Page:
Methotrexate loaded CS/Eudragit L100 microparticles, observed by Scanning Electron Microscope were spherical (Fig. 1). SEM also reveals that the particles range from 0.5 to 5 μm in diameter. The in vitro drug release profiles of microencapsulated Methotrexate were studied using dialysis membrane. The percentage methotrexate released in the Simulated Intestinal Fluid (without enzymes) was 68.57±1.16 at the end of 12 hour and 75.64±1.36 at the end of 24 hour (Fig. 2). The percentage drug released in the Simulated Gastric Fluid (without enzymes) was 0.40±0.10 at the end of 12 hour and 0.67±0.15 at the end of 24 hour (Fig. 2). The decreased/no release of methotrexate in SGF reveal the enteric performance of Eudragit L100. We achieved 80.52±2.73 percentage release at the end of 24 hours in Simulated Intestinal Fluid (with Protease) (Fig. 3) and 0.90±0.10 percentage release at the end of 24 hours in Simulated Gastric Fluid (with Pepsin) (Fig. 3).
FIG. 1: SEM MICROGRAPHS OF CASIEN MICROPARTICLES LOADED WITH MTX
Release pattern of methotrexate from casein microparticles in presence of protease and pepsin doesn’t deviate much from release pattern without enzymes; hence the particles were resistant to protease and pepsin activity. Methotrexate may be covalently bound to the protein mediated by glutaraldehyde.
Thus, glutaraldehyde may react in three different ways:
- By binding to two methotrexate molecules,
- By binding to two amino groups of the protein chain,
- A glutaraldehyde fraction may form a bridge between the protein and methotrexate, giving origin to a protein methotrexate conjugate. The loading efficiency was found to be 78.64%.
The degree of swelling was found to be more when particles suspended in PBS than in SGF. The release from a matrix-type device, where the release is diffusion controlled is given by the Higuchi model,
Where Q is the amount released in time t and k depends on the surface area and the diffusion coefficient. Assuming that surface area and diffusion coefficient to be constant throughout the experiment, a plot of Q vs t1/2 should be linear (Fig. 4). The plots gave a good fit with the correlation coefficient 0.98. Hence the microparticles follows Higuchi model in controlled drug release.
FIG. 2 : IN VITRO RELEASE OF MTX FROM MTX/CS/EUDRAGIT L 100 MICROPARTICLES
FIG. 3 : IN VITRO RELEASE OF MTX FROM MTX/CS/EUDRAGIT L100 MICROPARTICLES IN PRESENCE OF PROTEASE AND PEPSIN
FIGURE 4: HIGUCHI MODEL FOR MTX RELEASE IN SIF
FTIR spectral data were used to confirm the chemical stability of methotrexate in casein microparticles. FTIR spectra of Casein, Loaded casein, Methotrexate, Ethylcellulose and glutaraldehyde are compared in (Fig. 5). In case of pure casein N-H bending vibrations is observed at 1644cm-1. Due to the formation of imine group during the cross-linking reaction an extra peak appeared at 1557cm-1. Methotrexate has the characteristics bands at 2.9-3.1 μm, 3.0-4.0 μm, and 6.5-6.6 μm for –NH2, -COOH, and Amide II vibrations respectively. In drug loaded microparticles these bands were masked may be due to the identical stretching.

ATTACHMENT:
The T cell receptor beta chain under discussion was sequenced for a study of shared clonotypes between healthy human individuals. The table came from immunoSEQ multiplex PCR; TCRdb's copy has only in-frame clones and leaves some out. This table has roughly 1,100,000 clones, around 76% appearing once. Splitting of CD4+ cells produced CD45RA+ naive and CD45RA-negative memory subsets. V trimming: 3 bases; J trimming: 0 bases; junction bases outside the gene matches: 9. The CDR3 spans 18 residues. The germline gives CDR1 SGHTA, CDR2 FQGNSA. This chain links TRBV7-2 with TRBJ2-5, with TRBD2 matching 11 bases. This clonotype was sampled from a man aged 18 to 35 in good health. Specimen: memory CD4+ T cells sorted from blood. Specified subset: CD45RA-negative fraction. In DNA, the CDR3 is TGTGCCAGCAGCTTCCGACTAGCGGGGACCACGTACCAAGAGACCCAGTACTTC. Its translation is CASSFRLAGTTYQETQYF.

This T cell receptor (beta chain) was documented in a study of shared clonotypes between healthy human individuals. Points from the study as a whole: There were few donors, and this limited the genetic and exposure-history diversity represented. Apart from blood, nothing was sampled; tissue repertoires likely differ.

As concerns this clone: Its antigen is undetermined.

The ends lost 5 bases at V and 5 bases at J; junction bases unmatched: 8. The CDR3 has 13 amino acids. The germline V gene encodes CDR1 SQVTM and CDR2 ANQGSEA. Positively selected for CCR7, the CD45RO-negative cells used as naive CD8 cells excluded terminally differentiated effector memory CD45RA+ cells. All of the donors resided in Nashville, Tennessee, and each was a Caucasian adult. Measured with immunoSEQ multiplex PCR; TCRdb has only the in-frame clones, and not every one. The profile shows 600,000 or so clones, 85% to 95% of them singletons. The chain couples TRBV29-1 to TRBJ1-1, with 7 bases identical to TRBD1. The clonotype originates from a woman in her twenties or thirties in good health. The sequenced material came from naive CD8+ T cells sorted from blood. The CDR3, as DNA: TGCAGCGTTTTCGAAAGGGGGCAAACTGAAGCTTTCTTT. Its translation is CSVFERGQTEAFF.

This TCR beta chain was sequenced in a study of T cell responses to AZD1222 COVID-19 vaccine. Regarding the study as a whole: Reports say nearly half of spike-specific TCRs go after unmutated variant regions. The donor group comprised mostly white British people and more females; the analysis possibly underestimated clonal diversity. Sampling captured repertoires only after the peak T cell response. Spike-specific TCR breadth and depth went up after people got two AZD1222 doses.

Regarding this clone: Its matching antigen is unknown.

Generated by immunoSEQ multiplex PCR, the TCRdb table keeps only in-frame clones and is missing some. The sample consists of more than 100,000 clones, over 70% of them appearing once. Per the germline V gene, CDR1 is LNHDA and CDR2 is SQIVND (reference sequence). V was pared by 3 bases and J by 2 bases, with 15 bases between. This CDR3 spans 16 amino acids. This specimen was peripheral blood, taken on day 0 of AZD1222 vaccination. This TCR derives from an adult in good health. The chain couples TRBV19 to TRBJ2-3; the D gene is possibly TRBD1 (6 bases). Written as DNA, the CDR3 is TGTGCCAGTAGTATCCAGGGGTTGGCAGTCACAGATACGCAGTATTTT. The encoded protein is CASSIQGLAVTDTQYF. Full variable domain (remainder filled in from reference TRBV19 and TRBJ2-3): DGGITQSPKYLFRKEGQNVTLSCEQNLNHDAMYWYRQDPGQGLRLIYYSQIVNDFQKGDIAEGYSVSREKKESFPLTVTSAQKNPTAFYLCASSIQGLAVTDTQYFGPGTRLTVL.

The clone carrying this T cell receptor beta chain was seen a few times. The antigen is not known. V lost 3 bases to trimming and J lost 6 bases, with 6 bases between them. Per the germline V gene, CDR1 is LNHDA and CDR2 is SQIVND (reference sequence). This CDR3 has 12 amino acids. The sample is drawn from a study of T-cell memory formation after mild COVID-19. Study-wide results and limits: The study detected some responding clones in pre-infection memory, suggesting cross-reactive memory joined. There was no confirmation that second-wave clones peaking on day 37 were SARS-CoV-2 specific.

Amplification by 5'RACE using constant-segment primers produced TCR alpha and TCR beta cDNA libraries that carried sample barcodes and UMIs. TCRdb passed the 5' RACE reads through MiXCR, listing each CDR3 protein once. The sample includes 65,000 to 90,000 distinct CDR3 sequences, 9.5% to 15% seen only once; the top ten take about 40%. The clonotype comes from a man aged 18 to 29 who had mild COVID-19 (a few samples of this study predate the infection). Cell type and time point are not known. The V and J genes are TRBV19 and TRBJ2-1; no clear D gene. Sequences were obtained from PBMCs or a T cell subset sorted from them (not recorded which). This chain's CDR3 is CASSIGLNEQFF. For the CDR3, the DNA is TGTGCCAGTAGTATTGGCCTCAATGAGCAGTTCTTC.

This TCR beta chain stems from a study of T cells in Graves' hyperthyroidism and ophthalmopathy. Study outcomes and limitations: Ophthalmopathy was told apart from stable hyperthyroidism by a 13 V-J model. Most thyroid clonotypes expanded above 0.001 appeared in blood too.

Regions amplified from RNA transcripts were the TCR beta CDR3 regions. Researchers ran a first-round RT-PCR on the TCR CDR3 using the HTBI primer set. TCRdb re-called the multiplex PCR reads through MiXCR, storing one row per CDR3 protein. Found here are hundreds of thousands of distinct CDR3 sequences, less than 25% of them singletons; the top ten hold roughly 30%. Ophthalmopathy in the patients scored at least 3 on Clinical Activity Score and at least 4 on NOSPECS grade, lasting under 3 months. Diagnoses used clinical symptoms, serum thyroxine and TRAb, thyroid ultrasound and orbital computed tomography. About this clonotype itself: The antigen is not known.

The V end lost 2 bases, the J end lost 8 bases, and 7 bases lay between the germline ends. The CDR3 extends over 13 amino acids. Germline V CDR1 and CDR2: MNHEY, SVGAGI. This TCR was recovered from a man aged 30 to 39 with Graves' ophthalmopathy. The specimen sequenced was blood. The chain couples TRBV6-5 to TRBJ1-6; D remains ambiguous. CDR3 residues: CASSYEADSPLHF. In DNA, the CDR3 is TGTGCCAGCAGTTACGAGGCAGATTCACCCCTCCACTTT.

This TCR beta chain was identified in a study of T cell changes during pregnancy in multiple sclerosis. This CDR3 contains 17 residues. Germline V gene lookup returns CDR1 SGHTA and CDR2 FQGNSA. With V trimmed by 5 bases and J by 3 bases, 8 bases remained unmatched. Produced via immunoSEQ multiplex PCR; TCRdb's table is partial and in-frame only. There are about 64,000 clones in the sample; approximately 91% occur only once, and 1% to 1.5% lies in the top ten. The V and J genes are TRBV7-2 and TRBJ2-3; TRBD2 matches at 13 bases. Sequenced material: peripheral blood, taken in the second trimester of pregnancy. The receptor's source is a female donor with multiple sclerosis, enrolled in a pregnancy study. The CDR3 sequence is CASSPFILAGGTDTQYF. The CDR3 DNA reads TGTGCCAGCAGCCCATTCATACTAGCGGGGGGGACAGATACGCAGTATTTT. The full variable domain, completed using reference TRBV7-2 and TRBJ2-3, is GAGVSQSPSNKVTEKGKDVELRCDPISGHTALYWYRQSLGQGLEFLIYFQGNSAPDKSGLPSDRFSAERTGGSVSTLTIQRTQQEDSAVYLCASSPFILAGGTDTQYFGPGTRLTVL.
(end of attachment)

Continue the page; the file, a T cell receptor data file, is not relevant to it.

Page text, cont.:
FIG. 5: FTIR ANALYSIS OF PURE CS AND MTX/CS
The appearance of band at 1099cm-1 suggests that excess of aldehyde groups were present in final preparation. There were also masking of bands between 1200 cm-1 and 1400 cm-1 which were characteristics of –NH2 stretch in comparing casein and loaded casein, this may due to reaction between glutaraldehyde and –NH2 group of casein.
CONCLUSION: The steric stabilization technique used for the production of microspheres and the Eudragit coating ensures the drug is not released in the gastric pH. The microparticles become pH sensitive due to the enteric coating and thus it enables the release of methotrexate in the intestine. Casein microparticles were resistant to the proteolytic activity of the enzymes which helps in preventing the toxic effects of methotrexate in the gastric mucosa and also it prevents the loss of methotrexate. Ultimately the release of MTX was found in a controlled fashion and the modulation of release can be achieved by changing the degree of cross linking.
ACKNOWLEDGEMENT: The authors thank the management of VIT University for providing the facility and support. Also we do acknowledge Dr Rajkumar (Govt college of Pharmacy, Karad) for his valuable help and the Materials Research Centre, Indian Institute of Science, (Bangalore) for their support in SEM.
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S. Vino*, K. R. Lokesh, S. Vijayaragavan, G. Jayaraman and A. R. Ghosh
School of Bio Sciences and Technology, VIT University, Vellore, Tamil Nadu, India
28 September, 2010
22 November, 2010
17 January, 2011
01 February, 2011